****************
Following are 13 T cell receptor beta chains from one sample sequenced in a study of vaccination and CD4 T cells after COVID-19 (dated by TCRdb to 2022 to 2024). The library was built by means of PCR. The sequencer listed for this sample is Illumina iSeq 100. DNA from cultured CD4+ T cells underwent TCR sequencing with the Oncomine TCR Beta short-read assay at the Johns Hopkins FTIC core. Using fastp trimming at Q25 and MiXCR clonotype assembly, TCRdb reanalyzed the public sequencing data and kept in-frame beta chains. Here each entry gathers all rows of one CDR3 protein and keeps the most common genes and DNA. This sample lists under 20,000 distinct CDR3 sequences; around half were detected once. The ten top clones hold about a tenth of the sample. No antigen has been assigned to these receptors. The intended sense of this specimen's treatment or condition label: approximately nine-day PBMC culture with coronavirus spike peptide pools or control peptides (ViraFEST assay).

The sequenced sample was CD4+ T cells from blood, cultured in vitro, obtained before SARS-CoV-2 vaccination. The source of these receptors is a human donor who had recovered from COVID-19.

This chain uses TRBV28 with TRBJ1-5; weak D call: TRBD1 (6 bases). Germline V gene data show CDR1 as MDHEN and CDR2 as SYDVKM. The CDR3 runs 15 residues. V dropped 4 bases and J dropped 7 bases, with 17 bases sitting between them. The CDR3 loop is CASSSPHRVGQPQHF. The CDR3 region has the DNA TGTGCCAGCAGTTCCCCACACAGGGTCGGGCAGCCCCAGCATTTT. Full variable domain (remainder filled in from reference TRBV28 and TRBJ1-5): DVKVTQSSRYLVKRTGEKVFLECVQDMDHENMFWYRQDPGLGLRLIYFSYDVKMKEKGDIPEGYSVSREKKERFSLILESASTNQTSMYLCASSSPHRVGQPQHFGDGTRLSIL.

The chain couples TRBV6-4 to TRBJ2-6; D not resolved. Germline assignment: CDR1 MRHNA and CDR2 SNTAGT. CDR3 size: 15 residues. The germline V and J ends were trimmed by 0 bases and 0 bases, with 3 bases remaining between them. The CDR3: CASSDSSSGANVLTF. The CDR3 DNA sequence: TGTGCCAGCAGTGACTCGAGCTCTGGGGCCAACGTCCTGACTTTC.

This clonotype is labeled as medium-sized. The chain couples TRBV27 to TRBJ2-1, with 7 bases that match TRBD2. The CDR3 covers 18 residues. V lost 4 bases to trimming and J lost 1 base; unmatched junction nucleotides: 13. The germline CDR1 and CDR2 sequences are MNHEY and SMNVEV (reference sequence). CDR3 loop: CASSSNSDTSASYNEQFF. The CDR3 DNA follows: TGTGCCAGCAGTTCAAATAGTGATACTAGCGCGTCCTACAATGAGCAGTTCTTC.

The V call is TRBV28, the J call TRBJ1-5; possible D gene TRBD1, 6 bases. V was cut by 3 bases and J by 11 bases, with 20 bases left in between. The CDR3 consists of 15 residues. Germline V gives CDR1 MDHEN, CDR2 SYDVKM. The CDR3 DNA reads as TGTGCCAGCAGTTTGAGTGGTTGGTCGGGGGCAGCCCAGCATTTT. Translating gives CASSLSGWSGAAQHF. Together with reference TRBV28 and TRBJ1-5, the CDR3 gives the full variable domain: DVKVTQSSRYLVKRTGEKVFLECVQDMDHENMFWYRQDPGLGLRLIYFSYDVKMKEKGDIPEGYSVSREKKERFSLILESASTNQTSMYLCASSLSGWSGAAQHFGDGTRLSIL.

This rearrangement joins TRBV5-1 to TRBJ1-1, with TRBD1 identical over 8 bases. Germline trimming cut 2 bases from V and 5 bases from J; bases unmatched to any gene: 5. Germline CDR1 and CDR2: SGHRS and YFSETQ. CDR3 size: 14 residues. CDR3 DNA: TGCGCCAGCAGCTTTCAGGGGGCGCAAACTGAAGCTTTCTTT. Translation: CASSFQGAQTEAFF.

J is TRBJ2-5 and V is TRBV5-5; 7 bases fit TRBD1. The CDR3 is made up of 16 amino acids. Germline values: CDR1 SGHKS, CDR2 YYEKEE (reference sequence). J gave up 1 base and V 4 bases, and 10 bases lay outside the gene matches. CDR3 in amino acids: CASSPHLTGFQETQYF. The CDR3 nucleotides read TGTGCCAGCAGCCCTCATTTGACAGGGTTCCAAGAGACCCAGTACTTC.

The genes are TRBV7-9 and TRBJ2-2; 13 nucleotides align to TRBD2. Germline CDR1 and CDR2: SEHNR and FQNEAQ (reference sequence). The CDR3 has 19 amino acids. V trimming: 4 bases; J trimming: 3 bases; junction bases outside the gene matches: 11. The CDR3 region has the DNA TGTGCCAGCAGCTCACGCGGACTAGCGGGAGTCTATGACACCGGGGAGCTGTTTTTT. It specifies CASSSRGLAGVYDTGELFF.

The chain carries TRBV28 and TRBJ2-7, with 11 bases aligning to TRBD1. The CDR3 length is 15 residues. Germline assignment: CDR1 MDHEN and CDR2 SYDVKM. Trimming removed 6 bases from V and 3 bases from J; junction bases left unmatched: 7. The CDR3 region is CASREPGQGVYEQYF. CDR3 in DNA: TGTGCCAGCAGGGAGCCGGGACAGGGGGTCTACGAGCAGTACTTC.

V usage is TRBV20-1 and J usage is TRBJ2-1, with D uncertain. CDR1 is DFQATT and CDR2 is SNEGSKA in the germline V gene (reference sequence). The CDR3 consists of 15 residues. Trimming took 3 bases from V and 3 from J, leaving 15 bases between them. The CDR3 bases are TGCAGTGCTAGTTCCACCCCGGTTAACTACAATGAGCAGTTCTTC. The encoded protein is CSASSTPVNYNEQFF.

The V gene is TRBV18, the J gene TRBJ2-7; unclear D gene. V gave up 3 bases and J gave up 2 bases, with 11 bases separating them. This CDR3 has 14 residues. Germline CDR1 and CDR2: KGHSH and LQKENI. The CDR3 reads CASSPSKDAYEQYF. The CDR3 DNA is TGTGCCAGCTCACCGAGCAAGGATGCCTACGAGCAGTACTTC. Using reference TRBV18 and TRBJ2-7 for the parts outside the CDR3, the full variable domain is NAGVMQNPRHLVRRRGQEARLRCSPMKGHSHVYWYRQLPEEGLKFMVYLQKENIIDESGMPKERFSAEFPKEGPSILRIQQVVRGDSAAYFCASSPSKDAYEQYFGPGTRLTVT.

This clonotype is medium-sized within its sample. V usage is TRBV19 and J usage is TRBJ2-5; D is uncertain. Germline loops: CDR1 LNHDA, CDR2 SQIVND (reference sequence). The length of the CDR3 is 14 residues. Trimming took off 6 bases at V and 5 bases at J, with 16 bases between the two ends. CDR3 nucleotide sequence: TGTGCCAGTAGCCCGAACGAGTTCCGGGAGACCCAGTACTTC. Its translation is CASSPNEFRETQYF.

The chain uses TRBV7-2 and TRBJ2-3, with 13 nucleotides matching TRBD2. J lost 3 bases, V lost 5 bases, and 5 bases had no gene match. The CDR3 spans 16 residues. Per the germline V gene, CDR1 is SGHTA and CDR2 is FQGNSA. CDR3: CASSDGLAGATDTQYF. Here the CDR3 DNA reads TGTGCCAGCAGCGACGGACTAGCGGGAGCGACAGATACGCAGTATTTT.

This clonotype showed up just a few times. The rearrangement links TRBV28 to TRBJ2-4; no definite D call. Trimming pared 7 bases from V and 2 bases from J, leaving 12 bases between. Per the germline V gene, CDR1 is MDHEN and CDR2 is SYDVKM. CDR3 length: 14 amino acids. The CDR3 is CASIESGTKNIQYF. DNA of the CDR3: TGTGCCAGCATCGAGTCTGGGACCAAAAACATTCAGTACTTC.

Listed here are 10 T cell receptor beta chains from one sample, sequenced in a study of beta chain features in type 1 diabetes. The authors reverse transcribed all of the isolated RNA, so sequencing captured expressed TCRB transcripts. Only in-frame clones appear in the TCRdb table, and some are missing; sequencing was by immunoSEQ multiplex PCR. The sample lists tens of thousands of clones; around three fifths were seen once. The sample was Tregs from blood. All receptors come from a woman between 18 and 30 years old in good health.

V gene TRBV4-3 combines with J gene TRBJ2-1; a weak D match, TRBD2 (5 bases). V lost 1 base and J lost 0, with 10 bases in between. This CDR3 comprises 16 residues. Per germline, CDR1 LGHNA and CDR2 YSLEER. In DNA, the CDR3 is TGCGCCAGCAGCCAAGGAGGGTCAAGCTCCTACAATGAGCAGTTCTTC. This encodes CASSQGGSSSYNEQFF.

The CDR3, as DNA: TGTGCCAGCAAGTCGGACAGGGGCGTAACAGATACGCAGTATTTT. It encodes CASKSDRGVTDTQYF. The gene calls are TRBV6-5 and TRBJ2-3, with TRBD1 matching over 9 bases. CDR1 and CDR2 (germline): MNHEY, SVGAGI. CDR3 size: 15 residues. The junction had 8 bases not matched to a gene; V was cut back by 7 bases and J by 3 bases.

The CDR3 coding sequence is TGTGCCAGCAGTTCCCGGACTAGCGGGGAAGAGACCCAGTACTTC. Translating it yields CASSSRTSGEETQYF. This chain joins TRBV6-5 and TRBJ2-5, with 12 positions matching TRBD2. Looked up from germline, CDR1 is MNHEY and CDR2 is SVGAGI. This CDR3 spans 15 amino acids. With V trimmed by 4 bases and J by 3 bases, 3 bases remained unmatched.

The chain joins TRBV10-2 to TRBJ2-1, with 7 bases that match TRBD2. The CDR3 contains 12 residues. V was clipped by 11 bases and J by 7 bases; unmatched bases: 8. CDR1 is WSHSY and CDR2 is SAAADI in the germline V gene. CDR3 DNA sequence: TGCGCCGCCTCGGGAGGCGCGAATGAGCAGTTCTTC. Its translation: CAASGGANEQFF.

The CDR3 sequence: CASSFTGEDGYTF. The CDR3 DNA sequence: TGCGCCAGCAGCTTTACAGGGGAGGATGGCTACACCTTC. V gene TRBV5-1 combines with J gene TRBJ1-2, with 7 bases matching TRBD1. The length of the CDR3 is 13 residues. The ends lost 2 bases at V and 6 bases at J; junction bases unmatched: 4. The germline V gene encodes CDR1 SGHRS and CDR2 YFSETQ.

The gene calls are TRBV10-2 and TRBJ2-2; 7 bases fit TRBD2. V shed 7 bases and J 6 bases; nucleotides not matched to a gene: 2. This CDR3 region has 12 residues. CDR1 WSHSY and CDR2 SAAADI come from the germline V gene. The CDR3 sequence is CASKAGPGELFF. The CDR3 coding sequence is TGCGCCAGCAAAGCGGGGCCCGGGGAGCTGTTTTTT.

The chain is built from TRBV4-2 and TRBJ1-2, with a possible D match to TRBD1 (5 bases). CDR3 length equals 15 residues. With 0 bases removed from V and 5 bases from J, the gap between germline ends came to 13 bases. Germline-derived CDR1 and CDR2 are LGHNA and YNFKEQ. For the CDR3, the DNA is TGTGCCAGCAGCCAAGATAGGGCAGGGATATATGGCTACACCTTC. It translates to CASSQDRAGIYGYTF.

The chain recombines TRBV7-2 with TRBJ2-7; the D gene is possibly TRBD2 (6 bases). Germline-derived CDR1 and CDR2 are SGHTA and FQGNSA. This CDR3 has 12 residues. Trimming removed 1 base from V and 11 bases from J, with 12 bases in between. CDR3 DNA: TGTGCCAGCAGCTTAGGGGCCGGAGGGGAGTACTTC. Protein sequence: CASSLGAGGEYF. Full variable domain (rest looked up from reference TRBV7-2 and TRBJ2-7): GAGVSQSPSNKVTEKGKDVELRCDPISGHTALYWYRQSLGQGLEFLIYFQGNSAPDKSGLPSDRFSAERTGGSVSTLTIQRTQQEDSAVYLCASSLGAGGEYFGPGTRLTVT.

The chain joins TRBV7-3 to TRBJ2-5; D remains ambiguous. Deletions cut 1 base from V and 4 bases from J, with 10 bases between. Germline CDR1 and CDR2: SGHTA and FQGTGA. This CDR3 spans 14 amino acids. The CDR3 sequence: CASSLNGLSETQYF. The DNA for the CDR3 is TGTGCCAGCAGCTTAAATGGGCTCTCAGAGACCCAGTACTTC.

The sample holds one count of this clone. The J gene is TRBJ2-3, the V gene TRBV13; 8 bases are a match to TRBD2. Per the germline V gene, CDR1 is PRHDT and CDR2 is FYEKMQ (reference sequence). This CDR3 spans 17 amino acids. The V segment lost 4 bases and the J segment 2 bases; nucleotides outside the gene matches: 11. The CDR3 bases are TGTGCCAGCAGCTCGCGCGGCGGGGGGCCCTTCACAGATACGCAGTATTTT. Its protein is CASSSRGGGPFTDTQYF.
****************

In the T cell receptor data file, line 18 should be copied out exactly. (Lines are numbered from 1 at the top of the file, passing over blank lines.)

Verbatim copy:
The CDR3, as DNA: TGTGCCAGCAAGTCGGACAGGGGCGTAACAGATACGCAGTATTTT. It encodes CASKSDRGVTDTQYF. The gene calls are TRBV6-5 and TRBJ2-3, with TRBD1 matching over 9 bases. CDR1 and CDR2 (germline): MNHEY, SVGAGI. CDR3 size: 15 residues. The junction had 8 bases not matched to a gene; V was cut back by 7 bases and J by 3 bases.